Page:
Fail With Style

Failing. We hate the thought of it. We often don’t do new creative things because we’re afraid of failing.

If you’re going to be a creative, though, failure can’t be avoided. As a matter of fact, it shouldn’t entirely be avoided. When you try something new or when you want to develop a new technique, you’re not likely to get it “right” the first time. You fail. But in that fail you learn something. The next time you still may fail, but maybe now you can see the beginning of a new direction you wanted to explore. Several failures may be required to get all the bad ideas out and determine what you really wanted to do. That’s OK.

You don’t, generally, need to share all of your failures with your audience. I don’t agree with the philosophy of throwing everything you do out on social media for comment. Maybe that works for some people, but I am a more private person. You only see my images that I want to share.

That could be a small set of them! I will usually show less than 10% of the images I take. And when I am experimenting on new abstract techniques, you may see much less than that. So maybe overall only about 1-5% of my images are for public viewing.

That huge percentage of ones I’m sitting on won’t all be failures. Many may be variations of an image that don’t make the grade. But there are also some spectacular failures. Sometimes I have to say “what was I thinking?” Sometimes I have to say “that didn’t work and I don’t think it ever will”. But sometimes there’s the “that’s not very good, but I like the idea. I will look for opportunities to explore that space more.” Those are wins, not failures. They’re exciting; they lead me in a new direction.

Michael Jordan said “I can accept failure, but I can’t accept not trying.” Good words. Failure hurts and it may be embarrassing. The little voice in us that tries to keep us out of trouble tells us to never do that again. But if you don’t take the chance of failing, you will never advance your skill or do anything new. I believe you cannot advance as an artist unless you are willing to accept failure.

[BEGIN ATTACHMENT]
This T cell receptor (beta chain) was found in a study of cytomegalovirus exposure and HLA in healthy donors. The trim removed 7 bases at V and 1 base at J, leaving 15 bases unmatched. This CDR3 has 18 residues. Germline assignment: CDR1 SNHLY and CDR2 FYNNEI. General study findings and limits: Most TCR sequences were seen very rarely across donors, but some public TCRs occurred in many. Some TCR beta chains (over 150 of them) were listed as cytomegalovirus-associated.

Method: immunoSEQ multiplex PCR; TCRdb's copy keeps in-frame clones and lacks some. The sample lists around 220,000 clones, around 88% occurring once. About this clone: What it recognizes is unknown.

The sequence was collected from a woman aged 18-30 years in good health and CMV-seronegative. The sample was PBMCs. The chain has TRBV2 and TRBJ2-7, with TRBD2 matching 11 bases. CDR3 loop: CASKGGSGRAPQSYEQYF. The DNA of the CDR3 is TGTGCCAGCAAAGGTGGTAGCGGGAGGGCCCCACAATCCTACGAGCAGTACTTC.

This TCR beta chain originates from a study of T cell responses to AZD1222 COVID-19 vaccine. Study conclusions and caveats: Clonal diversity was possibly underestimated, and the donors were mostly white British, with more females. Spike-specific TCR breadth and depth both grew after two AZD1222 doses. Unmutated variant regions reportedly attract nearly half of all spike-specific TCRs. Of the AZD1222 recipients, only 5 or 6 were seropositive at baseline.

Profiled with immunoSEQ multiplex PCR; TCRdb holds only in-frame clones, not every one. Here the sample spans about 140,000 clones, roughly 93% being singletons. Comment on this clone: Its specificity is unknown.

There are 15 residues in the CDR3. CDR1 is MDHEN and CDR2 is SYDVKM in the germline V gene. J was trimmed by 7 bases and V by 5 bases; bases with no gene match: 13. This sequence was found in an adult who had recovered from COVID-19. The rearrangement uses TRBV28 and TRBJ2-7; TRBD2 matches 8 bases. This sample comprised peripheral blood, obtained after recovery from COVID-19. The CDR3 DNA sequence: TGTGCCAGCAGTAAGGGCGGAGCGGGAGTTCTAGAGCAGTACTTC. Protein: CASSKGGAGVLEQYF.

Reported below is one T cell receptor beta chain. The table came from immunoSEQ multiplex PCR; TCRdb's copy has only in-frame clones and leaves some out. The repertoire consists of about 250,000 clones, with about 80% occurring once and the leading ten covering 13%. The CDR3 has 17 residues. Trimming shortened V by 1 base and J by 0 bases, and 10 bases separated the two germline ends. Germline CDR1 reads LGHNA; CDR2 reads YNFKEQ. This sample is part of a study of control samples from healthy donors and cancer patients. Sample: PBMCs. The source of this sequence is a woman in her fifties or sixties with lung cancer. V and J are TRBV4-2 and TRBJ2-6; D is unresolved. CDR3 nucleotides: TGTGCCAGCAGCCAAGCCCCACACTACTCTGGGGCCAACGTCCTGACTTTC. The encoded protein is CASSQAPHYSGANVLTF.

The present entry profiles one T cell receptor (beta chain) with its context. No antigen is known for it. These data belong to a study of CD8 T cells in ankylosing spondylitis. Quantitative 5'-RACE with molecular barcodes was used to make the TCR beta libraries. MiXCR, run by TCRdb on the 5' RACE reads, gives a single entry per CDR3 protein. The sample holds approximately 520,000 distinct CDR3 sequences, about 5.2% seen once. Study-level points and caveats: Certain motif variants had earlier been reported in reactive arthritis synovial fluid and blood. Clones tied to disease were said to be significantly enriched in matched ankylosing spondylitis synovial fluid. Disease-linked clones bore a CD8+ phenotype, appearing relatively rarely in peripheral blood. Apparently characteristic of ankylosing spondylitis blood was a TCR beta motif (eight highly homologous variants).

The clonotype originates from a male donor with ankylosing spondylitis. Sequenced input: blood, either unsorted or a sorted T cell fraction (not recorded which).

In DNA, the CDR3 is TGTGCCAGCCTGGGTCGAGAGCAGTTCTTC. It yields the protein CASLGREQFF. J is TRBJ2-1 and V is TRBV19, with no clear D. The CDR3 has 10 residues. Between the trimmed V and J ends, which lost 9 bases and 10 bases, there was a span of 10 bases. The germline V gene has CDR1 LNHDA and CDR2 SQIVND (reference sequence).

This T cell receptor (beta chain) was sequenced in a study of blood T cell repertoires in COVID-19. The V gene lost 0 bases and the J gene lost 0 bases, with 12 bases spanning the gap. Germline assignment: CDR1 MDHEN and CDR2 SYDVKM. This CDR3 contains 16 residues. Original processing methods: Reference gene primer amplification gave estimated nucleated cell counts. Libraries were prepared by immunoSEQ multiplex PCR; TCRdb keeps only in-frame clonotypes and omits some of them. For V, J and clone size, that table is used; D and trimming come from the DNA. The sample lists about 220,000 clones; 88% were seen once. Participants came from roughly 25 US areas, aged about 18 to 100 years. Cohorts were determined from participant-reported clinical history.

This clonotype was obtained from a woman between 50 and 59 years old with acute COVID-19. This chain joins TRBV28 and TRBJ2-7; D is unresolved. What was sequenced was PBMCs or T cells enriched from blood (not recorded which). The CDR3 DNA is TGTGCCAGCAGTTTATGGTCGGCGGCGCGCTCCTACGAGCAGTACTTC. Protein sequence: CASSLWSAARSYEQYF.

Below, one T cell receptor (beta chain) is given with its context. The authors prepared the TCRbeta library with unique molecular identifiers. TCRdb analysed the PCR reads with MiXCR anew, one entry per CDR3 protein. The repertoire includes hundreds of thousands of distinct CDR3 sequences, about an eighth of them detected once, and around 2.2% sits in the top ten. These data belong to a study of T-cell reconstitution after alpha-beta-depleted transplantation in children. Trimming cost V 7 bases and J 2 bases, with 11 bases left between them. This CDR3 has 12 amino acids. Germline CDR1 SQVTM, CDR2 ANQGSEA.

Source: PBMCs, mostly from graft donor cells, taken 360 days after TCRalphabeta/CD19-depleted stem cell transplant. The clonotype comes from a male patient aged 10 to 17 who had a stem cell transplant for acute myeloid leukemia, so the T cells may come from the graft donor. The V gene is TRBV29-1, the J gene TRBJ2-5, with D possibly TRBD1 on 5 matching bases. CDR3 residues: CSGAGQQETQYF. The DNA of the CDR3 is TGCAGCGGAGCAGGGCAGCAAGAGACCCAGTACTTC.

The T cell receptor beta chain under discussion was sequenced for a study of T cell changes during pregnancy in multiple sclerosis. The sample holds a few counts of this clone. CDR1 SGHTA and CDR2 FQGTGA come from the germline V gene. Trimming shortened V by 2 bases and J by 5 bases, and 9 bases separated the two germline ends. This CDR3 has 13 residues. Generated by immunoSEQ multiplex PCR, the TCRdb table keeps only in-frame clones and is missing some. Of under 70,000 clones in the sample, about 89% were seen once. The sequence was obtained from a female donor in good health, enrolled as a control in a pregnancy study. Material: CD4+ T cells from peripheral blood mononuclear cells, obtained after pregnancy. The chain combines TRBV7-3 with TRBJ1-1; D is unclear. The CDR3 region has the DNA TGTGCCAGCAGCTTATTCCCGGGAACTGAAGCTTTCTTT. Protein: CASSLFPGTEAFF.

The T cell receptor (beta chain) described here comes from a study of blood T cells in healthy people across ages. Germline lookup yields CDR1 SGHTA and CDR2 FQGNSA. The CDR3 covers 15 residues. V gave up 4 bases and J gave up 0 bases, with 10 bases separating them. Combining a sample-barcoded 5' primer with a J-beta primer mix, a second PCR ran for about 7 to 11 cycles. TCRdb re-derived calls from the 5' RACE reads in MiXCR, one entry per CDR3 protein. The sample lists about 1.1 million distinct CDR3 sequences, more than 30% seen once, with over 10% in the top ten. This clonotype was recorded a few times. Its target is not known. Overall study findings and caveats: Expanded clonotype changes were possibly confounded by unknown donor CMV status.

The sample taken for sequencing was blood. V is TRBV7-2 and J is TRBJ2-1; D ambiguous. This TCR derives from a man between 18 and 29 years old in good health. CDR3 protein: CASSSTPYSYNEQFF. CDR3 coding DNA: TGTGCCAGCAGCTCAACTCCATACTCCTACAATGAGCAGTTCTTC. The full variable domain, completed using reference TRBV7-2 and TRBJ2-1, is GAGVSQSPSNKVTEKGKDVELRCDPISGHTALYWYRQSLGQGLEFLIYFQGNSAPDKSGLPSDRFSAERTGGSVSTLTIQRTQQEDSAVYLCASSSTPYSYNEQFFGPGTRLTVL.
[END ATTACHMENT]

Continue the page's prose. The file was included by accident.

So expect failure. You can’t avoid it. Failure can be a sign that you are growing. Fail big; fail little; but pick yourself up, learn what you can from it, and start again even more motivated to create things that please you. Because you are the only audience that really matters.

Stick to Your Own Vision

You have a vision. It’s your own and it is different from anyone else. This is a hard thing for many of us to believe and accept. It sounds pretentious to say “I have a vision”. And it is hard because we are insecure and, deep down, don’t really believe we have one.

A friend of mine, Cole Thompson, tells this story about a defining moment in his career. It happened during a portfolio review. I will tell you that Cole is a B&W artist:

During the last review of a very long day, the reviewer quickly looked at my work, brusquely pushed it back to me and said “It looks like you’re trying to copy Ansel Adams.”  I replied that I was, because I loved his work! He then said something that would change my life:

“Ansel’s already done Ansel and you’re not going to do him any better.  What can you create that shows your unique vision?”

Those words really stung, but the message did sink in: Was it my life’s ambition to be known as the world’s best Ansel Adams imitator? Had I no higher aspirations than that?

That sent me on a journey to find out if I had a Vision. I did and it changed not only my photography, but my life.

What is your vision, then? It is the way you perceive things, based on your history of experiences and your values and beliefs. That is why it is yours and unique compared to anyone else. That is one reason you should not try to copy anyone else’s vision. It would be artificial. You need to do you.

Have you ever been our shooting with a friend and later compare your results? Isn’t it amazing that your images are different, even though you were both is the same place? Sometimes it doesn’t even look like you were together, because you perceive different things as significant. That diversity of results comes from our differing vision.